The sampling was done from 41 sentinel surveillance sites across 52 districts in 20 States/Union Territories. The 40 cases with no apparent link to identifiable source of infection were from 36 districts in 15 States, and that is a large fraction (69 per cent) of the identified districts for surveillance. [Sentinel surveillance refers to a system covering selected sites (where good laboratory facilities and trained staff are available) with a high probability of seeing cases of the disease in question which the routine passive surveillance system may miss.] Even though the ICMR research paper does not explicitly state that this is evidence for CT (the reason for that is not clear), this clearly is evidence of that, and satisfies the second criterion in the WHO definition of the category, unless the ICMR considers the sample size of 104 COVID-19 patients as not “large”.

The first COVID-19 case in India was reported on January 30 in Kerala. The initial routine testing strategy adopted by the Government of India following the ICMR recommendation was only to test people with symptoms who had undertaken international travel, symptomatic contacts of confirmed cases of COVID-19 and symptomatic health care workers who were managing SARI patients. However, following WHO’s recommendation, stored samples of SARI patients who were hospitalised between February 15 and March 19 (965 in all) were tested for COVID-19 under the Virus Research and Diagnostic Laboratory Network (VRDLN) under ICMR. From March 20 onwards, the routine testing strategy was broadened to include all SARI patients as well from which set the study accessed data of 4,946 SARI patients.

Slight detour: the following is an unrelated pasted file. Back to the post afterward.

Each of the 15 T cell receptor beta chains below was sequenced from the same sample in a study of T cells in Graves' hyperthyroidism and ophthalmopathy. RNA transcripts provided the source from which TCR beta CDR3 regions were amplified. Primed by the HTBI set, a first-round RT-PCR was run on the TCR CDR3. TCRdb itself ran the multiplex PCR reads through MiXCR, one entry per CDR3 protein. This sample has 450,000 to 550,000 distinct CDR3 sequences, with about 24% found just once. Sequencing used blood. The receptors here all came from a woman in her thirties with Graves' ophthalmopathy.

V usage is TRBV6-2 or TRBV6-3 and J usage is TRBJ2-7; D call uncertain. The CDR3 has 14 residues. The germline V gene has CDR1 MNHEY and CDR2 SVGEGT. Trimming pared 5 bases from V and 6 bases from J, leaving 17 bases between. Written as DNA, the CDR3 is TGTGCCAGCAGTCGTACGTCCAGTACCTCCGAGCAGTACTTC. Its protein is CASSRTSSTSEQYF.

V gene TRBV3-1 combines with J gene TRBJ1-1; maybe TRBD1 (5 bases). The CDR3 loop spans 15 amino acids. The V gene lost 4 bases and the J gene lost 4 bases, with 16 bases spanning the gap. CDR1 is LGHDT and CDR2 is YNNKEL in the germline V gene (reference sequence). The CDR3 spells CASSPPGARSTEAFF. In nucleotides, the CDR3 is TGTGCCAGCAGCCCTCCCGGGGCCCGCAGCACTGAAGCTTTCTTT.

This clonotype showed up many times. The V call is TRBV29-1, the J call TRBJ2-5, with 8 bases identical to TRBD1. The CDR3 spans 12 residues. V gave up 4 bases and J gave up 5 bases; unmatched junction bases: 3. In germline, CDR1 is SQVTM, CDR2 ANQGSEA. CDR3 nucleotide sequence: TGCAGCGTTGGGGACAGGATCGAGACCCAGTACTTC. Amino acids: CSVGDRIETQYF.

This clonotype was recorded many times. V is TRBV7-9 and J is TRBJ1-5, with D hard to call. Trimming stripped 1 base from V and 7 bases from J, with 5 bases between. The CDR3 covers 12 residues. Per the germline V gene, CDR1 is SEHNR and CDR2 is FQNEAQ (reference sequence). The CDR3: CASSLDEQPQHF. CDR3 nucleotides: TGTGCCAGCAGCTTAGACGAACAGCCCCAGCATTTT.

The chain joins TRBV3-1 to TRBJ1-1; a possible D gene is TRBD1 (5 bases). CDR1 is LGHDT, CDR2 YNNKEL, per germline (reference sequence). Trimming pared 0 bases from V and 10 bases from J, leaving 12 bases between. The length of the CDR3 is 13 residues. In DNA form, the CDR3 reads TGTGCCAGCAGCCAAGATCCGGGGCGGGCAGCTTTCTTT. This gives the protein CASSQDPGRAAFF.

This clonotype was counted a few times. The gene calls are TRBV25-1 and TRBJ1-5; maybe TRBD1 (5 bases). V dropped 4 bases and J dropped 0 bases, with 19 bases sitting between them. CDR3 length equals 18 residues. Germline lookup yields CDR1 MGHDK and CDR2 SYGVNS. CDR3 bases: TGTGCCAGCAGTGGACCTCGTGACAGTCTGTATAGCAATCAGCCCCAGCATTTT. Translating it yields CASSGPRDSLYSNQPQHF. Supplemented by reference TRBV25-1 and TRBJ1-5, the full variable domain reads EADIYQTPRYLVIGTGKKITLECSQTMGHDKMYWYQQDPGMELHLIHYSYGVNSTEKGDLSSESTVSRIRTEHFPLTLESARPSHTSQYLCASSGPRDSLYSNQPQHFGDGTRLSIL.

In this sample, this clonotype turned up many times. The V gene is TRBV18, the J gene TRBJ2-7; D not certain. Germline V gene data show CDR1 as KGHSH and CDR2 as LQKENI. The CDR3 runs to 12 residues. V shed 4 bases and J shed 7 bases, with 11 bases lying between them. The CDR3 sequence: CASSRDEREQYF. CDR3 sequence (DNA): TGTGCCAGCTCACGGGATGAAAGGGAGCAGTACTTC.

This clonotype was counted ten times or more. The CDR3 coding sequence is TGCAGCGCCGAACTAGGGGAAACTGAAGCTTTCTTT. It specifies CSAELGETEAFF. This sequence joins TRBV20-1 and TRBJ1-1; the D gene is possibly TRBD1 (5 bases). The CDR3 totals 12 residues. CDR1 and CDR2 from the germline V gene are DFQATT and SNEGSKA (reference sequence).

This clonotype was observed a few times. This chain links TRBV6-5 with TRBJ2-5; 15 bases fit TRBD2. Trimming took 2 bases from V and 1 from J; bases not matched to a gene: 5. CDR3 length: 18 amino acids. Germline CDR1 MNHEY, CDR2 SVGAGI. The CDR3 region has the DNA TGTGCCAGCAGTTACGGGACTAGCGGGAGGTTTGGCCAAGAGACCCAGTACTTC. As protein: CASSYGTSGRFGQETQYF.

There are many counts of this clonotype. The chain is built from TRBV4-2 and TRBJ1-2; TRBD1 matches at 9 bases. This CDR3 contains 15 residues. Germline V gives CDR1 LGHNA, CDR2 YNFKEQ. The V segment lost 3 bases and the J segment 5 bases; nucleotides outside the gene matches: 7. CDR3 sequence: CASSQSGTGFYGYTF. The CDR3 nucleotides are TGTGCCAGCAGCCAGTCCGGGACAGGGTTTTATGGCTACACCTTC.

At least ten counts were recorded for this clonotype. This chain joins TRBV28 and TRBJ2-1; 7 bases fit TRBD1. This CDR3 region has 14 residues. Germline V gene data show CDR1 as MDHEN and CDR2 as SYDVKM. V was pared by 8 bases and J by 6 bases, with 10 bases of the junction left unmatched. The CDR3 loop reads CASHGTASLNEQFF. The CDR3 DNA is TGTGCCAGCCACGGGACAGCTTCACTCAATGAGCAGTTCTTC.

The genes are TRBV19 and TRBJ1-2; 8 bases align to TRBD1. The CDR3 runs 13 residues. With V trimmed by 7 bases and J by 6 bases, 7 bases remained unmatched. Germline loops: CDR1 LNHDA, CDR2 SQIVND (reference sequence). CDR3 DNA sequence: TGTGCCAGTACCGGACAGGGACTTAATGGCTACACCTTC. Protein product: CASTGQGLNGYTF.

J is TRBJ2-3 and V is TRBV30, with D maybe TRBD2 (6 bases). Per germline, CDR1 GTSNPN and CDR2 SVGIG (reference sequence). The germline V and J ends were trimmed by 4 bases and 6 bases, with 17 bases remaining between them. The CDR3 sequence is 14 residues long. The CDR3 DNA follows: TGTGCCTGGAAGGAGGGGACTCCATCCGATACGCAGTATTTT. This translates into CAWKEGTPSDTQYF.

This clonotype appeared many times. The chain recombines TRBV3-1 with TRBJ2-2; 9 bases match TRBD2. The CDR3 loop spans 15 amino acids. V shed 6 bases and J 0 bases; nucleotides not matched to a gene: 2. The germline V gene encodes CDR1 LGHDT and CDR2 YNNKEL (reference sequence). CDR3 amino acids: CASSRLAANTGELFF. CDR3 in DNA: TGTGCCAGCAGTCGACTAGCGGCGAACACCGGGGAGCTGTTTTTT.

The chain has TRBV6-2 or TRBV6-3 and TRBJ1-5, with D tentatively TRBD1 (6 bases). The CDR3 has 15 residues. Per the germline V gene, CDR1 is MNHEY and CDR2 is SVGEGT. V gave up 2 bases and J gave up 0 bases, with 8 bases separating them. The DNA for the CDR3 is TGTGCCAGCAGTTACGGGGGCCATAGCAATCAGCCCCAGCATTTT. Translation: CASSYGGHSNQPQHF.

The sentinel surveillance study thus analysed the data of SARI patients over a seven-week period between February 15 and April 2 from 104 SARI testing laboratories. In all, 5,911 (965+4,946) SARI patients were tested, of which 104 (1.8 per cent) tested positive for COVID-19.

While in the first set of samples up to March 19, only 2 (0.2 per cent) were found to be positive for COVID-19, in the latter set of 4,946 samples, 102 (2.1 per cent) were positive. The 40 cases that have no apparent identifiable causal link to COVID-19 source belong to the latter set (39.2 per cent). So the timeline also gives an idea of the progression of the disease in the country, and it would seem that CT may have set in at least around early March, if not earlier, if you allow for around a two-week period from the time of infection to development of severe symptoms in this set of 40 COVID-19 positive SARI patients.

The 36 districts (from 15 States) from where these 40 cases were identified should be prioritised to target COVID-19 testing, containment and mitigation efforts, say the authors of the study. However, an important limitation of the study pointed out by the authors is that the sentinel hospitals in the surveillance were all in the public sector and that too in urban areas. The data and the conclusions would therefore not truly be representative of the entire district.

Significantly, of the remaining 62 COVID-19 positive SARI patients, only two reported any contact with a confirmed COVID-19 case and one had a history of international travel, and data on exposure history for the rest 59 (57.8 per cent) is simply not there (Table). It is, therefore, eminently possible that a number of these 59 cases may well have no history of contact or international travel, and hence the spread would be due to CT. This only would mean a more widespread CT than the study concludes on the basis of hard data-based evidence alone.